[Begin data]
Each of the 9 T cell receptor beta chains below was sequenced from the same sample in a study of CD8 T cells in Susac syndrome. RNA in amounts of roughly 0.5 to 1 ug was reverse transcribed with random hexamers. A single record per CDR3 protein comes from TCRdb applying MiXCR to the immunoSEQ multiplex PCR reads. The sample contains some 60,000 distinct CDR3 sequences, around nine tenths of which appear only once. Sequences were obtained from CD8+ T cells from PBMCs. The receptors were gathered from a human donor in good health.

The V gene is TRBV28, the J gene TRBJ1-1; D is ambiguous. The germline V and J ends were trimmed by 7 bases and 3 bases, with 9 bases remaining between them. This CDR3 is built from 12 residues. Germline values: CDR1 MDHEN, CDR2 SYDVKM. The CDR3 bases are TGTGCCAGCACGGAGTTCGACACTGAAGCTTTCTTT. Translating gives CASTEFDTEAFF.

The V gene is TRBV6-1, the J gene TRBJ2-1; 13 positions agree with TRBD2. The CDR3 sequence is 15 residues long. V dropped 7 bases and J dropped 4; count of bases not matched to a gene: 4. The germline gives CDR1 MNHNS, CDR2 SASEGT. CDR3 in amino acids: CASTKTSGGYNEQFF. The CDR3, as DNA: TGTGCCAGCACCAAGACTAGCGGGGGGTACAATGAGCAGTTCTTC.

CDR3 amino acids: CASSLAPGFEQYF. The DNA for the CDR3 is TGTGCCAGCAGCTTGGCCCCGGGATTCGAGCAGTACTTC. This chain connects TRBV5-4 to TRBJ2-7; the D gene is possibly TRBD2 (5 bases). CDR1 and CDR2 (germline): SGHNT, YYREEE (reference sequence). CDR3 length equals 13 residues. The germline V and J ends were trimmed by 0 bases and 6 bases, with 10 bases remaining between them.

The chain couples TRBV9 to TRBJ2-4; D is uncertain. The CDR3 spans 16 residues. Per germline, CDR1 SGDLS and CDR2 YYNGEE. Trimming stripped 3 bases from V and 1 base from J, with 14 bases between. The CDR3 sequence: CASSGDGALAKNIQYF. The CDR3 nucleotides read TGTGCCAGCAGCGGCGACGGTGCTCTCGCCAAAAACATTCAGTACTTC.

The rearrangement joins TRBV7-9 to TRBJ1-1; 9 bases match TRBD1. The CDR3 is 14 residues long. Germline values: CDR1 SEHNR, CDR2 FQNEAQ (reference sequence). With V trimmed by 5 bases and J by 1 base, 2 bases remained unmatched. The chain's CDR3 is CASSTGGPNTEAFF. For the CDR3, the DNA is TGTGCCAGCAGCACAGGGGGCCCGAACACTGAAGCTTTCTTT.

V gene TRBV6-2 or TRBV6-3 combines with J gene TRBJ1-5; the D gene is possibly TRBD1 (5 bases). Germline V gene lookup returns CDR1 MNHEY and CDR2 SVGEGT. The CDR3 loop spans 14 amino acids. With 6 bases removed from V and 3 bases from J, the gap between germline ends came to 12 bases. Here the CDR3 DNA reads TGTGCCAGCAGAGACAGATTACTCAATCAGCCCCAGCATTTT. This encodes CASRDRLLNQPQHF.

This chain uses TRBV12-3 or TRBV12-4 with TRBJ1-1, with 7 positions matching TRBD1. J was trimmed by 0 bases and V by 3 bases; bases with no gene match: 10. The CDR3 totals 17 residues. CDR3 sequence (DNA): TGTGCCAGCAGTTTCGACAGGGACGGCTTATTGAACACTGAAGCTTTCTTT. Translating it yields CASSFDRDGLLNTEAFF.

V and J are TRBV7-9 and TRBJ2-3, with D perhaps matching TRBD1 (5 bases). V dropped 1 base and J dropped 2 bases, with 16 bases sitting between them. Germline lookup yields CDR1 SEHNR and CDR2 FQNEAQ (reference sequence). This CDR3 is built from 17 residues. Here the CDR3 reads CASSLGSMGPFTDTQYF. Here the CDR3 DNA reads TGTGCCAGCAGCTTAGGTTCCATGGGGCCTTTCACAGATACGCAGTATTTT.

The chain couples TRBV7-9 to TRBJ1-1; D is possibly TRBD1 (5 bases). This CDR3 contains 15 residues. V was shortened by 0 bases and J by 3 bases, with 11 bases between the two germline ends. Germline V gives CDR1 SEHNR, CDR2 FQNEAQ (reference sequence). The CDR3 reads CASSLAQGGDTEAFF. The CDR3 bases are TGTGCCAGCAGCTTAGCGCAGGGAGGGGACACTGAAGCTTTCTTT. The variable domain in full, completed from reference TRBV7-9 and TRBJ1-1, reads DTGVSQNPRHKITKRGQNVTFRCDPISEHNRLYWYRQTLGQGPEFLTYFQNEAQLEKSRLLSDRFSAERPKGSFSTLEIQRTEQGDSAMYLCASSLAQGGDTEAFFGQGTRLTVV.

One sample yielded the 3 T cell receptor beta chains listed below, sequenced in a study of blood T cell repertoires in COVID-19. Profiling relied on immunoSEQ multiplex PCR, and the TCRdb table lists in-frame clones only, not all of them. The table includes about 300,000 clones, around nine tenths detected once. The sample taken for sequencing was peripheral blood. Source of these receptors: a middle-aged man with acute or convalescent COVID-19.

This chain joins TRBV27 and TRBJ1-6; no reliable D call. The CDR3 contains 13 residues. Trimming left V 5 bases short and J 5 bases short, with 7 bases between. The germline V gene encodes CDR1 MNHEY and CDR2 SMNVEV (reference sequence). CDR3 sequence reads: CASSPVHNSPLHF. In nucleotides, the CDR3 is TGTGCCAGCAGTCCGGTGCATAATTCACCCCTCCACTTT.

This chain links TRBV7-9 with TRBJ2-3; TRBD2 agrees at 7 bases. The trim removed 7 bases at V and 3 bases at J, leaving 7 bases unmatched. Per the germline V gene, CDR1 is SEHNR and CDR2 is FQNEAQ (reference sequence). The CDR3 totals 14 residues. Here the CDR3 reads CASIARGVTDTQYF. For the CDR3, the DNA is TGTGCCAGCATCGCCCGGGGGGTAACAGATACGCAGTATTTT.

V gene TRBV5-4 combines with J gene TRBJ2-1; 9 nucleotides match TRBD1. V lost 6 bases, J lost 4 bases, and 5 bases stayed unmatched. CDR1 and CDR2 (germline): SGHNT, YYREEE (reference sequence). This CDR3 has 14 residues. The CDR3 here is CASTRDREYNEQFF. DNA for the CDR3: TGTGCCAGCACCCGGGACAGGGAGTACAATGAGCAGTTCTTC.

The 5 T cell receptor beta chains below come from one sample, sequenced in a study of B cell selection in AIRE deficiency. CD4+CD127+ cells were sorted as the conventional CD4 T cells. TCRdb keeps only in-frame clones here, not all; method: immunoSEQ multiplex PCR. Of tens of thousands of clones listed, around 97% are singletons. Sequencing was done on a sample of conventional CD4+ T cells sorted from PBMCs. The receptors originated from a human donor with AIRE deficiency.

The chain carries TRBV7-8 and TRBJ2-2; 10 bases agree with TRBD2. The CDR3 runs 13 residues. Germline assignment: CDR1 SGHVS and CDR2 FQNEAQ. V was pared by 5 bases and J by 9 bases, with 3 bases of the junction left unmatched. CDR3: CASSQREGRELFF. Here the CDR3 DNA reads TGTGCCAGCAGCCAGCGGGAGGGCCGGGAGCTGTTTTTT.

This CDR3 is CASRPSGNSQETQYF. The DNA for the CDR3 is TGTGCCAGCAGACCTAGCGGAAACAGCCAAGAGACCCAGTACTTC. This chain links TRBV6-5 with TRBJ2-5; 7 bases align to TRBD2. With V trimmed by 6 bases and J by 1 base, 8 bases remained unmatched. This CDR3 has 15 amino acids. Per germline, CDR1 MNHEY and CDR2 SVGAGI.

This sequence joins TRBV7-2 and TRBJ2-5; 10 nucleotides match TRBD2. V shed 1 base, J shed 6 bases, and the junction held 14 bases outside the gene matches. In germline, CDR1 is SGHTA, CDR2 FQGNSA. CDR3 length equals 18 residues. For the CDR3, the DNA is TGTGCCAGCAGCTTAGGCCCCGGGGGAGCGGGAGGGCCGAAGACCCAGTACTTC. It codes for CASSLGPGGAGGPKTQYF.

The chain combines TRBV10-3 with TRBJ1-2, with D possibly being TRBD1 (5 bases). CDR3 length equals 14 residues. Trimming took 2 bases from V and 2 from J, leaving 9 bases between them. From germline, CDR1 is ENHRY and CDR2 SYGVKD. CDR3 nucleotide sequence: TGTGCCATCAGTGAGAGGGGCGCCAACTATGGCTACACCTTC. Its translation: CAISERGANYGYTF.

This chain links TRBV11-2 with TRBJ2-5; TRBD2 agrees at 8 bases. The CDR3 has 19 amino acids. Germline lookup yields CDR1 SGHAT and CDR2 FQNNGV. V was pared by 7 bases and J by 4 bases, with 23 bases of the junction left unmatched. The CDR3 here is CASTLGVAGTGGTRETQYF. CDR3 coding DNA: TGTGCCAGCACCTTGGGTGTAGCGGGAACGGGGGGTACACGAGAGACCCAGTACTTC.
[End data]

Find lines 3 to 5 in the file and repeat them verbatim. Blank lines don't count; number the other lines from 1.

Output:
The V gene is TRBV6-1, the J gene TRBJ2-1; 13 positions agree with TRBD2. The CDR3 sequence is 15 residues long. V dropped 7 bases and J dropped 4; count of bases not matched to a gene: 4. The germline gives CDR1 MNHNS, CDR2 SASEGT. CDR3 in amino acids: CASTKTSGGYNEQFF. The CDR3, as DNA: TGTGCCAGCACCAAGACTAGCGGGGGGTACAATGAGCAGTTCTTC.

CDR3 amino acids: CASSLAPGFEQYF. The DNA for the CDR3 is TGTGCCAGCAGCTTGGCCCCGGGATTCGAGCAGTACTTC. This chain connects TRBV5-4 to TRBJ2-7; the D gene is possibly TRBD2 (5 bases). CDR1 and CDR2 (germline): SGHNT, YYREEE (reference sequence). CDR3 length equals 13 residues. The germline V and J ends were trimmed by 0 bases and 6 bases, with 10 bases remaining between them.

The chain couples TRBV9 to TRBJ2-4; D is uncertain. The CDR3 spans 16 residues. Per germline, CDR1 SGDLS and CDR2 YYNGEE. Trimming stripped 3 bases from V and 1 base from J, with 14 bases between. The CDR3 sequence: CASSGDGALAKNIQYF. The CDR3 nucleotides read TGTGCCAGCAGCGGCGACGGTGCTCTCGCCAAAAACATTCAGTACTTC.